About eight months ago, I left my job as an associate attorney in private practice to work for a Fortune 500 insurance company as a claims professional. In my new role, I handle litigation claims against rideshare drivers.
Moving from counsel to counsel’s client has given me a unique view into the particulars of each role in the claims process. My hope is that the following tips and insights for practitioners will foster a better relationship among professionals on each side and allow for more effective and efficient claims handling.
Details, Analysis, and Recommendations Matter
Too often, I receive reports from counsel that just repeat the allegations, incident facts, and medicals. This is information that we already have. Lacking an analysis of the liability issues or recommendations on settlement value and next steps, the reports are not useful. The most helpful reports offer insights into what the known facts mean for the case in this venue, or with this judge, for example.
Likewise, we need to be informed of all details prior to making a decision. I recently received an email from counsel stating something to the effect of, “Plaintiff’s counsel has requested that defense cover court costs, please advise if you approve.” My first question: How much are the court costs? Providing this information upfront would have prevented follow-ups and allowed for quicker closure of the file. I can’t stress this one enough: Please provide details, analysis, and recommendations in your reports to adjusters.
When a claims professional sends a follow-up email to check in on a case, we need a timely response. Period. What is timely? I have found there are two types of attorneys: those who reply within 24 hours, and those who reply after the second or third follow-up, a few weeks after the original request. You can imagine which group is favored by claims professionals.
We are not privy to the “boots on the ground” actions of a case and need timely responses to document and manage our files. This raises the question, should an attorney update the claims professional on every step taken and document received in the case, or wait until there is more substance to report? This is difficult to answer, and likely subject to the preference of the individual adjuster. However, in my opinion, it comes down to what could have an effect on the case. I will simply offer that I appreciate quick notifications regarding any court filing, or impact on a court-imposed deadline or settlement value. Too often, I find myself going through the online docket to find out information about a case before my assigned counsel alerts me of the update.
Furthermore, it is all right to say, “No new updates.” I would prefer that simple reply to either a summary of the whole case with no new information or no reply at all. We understand that litigation takes time and there may not be any news to report. As long as the claims professional knows what he is waiting on or what the hold up is, a simple “no new updates” reply should suffice.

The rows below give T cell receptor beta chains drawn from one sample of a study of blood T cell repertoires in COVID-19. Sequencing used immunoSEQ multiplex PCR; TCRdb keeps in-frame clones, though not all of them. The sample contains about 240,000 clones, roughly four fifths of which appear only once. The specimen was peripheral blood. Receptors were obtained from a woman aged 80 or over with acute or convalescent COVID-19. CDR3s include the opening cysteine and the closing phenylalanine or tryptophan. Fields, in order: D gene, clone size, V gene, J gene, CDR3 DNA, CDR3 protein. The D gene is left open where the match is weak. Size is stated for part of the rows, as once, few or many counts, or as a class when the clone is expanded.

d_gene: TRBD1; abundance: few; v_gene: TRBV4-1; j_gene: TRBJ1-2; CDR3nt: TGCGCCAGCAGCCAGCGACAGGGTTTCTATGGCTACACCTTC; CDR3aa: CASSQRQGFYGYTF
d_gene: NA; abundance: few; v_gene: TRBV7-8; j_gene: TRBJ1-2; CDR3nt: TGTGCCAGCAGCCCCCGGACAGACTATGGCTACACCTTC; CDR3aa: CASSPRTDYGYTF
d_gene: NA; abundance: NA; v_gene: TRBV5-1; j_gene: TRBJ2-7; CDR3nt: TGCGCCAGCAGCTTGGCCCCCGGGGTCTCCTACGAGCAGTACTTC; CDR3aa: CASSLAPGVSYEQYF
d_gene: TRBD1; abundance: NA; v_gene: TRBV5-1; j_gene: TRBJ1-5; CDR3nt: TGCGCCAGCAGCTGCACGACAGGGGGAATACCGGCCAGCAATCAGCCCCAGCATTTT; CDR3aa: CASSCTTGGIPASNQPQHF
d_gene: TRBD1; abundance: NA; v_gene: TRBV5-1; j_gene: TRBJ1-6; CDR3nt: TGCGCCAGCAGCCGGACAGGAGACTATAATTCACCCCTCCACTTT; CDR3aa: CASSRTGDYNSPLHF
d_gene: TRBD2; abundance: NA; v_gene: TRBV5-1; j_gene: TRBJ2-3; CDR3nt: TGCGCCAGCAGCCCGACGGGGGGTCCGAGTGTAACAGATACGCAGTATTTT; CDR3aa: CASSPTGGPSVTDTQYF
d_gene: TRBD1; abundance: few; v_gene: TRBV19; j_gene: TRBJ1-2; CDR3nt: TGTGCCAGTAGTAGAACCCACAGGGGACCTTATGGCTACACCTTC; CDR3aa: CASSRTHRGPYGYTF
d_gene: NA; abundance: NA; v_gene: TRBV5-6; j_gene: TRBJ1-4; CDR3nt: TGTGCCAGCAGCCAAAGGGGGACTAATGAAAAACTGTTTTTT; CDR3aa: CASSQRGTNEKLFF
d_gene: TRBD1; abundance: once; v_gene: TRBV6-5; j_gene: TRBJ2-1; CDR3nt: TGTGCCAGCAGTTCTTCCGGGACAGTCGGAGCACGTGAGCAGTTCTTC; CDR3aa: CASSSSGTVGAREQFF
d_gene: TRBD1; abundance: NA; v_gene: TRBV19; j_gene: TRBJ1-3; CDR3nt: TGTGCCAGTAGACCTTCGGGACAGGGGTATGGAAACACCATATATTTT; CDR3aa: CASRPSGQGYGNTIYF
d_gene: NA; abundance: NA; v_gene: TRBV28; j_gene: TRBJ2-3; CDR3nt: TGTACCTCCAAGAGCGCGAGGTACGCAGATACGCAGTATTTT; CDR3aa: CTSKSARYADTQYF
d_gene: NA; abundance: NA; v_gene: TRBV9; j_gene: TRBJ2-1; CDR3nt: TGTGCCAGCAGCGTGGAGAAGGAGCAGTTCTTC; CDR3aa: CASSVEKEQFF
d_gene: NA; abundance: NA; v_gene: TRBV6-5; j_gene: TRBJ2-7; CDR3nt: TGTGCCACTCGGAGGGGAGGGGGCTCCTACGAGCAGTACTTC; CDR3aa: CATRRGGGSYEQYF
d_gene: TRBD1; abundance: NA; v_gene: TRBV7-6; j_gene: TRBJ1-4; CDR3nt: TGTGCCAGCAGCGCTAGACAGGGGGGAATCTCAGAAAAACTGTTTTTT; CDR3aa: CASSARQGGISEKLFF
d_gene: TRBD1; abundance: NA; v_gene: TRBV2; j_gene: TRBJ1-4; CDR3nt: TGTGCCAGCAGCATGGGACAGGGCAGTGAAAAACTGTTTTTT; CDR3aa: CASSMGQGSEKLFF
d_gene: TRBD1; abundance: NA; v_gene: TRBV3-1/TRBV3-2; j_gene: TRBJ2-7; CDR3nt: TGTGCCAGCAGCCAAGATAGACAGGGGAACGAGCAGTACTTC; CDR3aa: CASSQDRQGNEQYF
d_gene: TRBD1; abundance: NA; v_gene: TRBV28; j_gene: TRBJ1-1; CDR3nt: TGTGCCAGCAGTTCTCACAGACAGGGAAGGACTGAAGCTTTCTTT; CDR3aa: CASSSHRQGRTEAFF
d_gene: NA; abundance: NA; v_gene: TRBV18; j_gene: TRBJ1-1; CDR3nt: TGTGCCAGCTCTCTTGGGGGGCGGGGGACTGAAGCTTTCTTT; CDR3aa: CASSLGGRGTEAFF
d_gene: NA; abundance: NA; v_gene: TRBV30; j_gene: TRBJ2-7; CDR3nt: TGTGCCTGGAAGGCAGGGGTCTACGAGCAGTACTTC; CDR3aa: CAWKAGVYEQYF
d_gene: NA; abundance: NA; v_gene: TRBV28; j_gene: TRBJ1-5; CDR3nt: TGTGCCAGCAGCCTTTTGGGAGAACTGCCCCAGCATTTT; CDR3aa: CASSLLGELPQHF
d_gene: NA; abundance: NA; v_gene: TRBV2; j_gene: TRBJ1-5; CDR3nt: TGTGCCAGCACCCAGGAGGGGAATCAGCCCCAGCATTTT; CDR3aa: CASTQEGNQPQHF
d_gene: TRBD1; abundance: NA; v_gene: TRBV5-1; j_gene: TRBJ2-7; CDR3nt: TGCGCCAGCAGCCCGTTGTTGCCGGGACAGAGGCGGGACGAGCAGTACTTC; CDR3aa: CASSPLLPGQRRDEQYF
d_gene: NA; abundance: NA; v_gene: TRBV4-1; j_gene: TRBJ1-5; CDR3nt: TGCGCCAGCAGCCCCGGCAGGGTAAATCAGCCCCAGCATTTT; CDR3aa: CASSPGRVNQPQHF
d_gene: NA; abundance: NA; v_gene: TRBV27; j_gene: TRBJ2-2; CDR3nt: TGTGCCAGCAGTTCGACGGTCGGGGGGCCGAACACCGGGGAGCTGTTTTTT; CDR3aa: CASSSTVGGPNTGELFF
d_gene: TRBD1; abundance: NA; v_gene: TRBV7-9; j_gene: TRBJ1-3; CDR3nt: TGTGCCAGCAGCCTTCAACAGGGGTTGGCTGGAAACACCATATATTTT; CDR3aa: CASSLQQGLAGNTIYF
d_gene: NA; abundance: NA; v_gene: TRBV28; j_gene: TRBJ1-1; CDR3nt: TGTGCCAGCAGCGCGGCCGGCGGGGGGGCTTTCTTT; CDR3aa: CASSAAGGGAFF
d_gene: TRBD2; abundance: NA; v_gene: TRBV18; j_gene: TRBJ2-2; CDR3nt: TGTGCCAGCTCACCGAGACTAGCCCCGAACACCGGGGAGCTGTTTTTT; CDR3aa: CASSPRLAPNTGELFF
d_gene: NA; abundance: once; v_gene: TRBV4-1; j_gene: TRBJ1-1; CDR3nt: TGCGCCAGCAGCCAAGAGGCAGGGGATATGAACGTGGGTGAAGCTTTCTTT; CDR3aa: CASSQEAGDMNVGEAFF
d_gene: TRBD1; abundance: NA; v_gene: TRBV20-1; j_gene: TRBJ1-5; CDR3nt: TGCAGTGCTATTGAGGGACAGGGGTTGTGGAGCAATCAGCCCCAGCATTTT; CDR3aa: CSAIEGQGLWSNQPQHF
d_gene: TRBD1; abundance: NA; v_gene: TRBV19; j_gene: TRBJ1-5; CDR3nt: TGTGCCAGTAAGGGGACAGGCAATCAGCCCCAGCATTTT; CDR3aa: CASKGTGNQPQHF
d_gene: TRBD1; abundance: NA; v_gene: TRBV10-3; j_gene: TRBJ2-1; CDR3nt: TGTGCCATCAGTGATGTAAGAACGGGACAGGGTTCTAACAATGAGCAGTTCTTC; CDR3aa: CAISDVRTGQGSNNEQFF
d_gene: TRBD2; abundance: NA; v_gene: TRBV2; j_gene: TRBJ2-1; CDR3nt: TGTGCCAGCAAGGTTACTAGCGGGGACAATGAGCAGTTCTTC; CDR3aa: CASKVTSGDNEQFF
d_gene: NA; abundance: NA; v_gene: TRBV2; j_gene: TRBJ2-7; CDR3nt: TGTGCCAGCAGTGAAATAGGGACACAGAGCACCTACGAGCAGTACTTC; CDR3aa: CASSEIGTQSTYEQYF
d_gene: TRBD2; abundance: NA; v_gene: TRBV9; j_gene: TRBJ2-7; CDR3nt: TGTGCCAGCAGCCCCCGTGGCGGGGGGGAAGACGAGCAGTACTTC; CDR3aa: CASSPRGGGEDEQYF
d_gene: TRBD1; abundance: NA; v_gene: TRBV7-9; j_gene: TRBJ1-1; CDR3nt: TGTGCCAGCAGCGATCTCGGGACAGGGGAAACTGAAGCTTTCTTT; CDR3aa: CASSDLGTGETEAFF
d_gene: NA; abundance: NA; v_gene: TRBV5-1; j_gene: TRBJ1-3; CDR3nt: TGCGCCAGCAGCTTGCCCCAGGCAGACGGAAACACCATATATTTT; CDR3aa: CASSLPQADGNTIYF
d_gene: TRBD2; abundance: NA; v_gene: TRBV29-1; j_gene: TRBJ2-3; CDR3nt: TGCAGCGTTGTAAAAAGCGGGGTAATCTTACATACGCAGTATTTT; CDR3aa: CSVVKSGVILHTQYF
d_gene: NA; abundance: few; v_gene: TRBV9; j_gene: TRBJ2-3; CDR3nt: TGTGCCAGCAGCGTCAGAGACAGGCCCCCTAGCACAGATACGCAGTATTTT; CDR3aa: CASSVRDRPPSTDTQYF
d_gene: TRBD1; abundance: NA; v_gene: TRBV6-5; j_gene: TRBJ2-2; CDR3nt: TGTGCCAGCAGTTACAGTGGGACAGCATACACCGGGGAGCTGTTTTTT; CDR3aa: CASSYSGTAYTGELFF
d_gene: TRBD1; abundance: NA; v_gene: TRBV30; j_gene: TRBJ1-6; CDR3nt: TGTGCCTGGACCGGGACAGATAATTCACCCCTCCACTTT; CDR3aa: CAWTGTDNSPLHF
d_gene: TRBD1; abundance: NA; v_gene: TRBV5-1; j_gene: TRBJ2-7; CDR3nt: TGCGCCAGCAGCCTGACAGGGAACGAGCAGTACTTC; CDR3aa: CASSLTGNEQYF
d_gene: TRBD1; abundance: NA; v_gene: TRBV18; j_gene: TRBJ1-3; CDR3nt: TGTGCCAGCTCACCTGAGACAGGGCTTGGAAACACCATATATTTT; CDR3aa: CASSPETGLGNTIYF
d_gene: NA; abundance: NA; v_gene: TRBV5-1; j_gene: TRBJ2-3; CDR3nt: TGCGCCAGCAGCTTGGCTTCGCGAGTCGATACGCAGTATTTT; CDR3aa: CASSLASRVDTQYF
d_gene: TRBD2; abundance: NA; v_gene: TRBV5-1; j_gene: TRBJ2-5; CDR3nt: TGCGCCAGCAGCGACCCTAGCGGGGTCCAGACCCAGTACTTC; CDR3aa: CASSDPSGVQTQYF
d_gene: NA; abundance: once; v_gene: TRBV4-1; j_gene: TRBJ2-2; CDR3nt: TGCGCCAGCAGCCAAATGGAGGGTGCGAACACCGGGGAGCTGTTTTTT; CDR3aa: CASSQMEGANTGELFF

Nothing pains me more than to receive a call from an attorney who says, “I’m about to send you a report, but wanted to call and discuss it with you first.” The attorney then proceeds to read the entire report to me.
Trust me, I can read. I would much prefer to read the report and then have a phone call with you to discuss my questions, concerns, and opinions. If you tell me everything in your report during our call, then there should be no need for me to read your report that you spent hours drafting.
The same goes for when the claim owner changes. There is no need to call the claims professional and give a full case history. We review the entire file upon initial receipt, which should include all of your past reports and communications with the prior adjuster. If we have thoughts, questions, or concerns, we will call you.
Understandably, different companies have different reporting guidelines, and those should all be followed. However, some cases do not need much work on the defense counsel side, while others will need a considerable amount of work. If you are unsure about whether we need an initial case report or a status report, it is all right to check with us before preparing. For a straightforward case, a report may not be necessary.
Likewise, authority for large expenditures and experts should be established upfront. I often get emails from attorneys that read, “We’ve set up the expert medical examination,” when there is no authority and it is not necessary.
Every case does not need an expert. I might need to write that sentence again: Every case does not need an expert.
In addition to the assigned claim owner, there are often many different people from the insurance company who are in a file offering their thoughts and opinions on the case strategy. Counsel should have a meaningful discussion with claims professionals on whether an expert is actually needed prior to engaging their services.
Get to Know Your Claims Professional
Fortunately, both as an attorney and as a claims professional, I have had the opportunity to work with the same handful of people on either side. The professionals who stick out the most are the ones who have taken the time to get to know me.
I am not saying we have to spend 30 minutes discussing the Super Bowl, vacations, or politics, but a little friendly chatter is nice. Getting to know the professional builds trust, which, in turn, fosters a better working relationship and more efficient claims handling.
As the first partner who I worked for straight out of law school used to tell me, “[The cases] are your babies. You have to treat them like that—you have to know everything about them; you have to care for them.” This is our goal, together, and with this in mind, we can accomplish efficient and excellent claims handling.